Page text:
Life Painting (adaptive instrumentation)
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Life Painting began with a walk through Centennial Park in Nashville, Tennessee, on a pleasant April morning. After a long winter in Minnesota, the many blooming trees and flowers were quite welcome. I soon noticed a variety of people, both young and old, stationed around a pond. As I got closer, I realized they were all painting. The idea of so many people interested in creating art was inspiring. In turn, I was reminded of the sheer joy composing music brings to me. Life Painting was written to help encourage others to never stop adding beauty to this world.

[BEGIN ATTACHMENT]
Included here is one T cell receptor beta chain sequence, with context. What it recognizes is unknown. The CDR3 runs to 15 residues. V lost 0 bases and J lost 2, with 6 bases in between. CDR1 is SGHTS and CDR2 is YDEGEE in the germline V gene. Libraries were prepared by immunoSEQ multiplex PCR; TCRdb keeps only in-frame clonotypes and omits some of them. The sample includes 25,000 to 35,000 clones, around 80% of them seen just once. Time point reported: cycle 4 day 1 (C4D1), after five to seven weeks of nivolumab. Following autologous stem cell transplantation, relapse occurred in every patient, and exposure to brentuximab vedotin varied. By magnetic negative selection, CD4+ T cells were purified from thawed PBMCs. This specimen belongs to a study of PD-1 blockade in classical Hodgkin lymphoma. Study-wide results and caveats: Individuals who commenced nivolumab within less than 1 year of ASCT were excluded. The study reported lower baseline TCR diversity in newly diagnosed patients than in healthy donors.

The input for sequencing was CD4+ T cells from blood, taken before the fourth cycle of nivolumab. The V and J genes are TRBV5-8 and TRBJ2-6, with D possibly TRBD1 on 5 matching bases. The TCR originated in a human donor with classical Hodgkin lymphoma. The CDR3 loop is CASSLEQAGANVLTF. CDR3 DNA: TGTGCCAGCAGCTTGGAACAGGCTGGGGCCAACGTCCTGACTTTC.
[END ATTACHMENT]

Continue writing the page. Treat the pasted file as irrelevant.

The snare drum, suspended cymbal and tam-tam play a prominent role throughout the work. Because of this, they should be placed at or near the front of the ensemble. Wire brushes should be used for all three, and a heavier brush with the tam-tam is preferred. Depending on a variety of variables, dynamics in these parts may need to be slightly adjusted to achieve a proper balance in relation to the rest of the ensemble. The timbre of the brushes should always be present.
A minimum of one per part plus piano and percussion is ideal for performance. However, feel free to experiment with the instrumentation as needed.
December 19, 2019, at The Midwest Clinic, Chicago, Illinois (original instrumentation)
Wando High School Symphonic Band; Bobby Lambert, conductor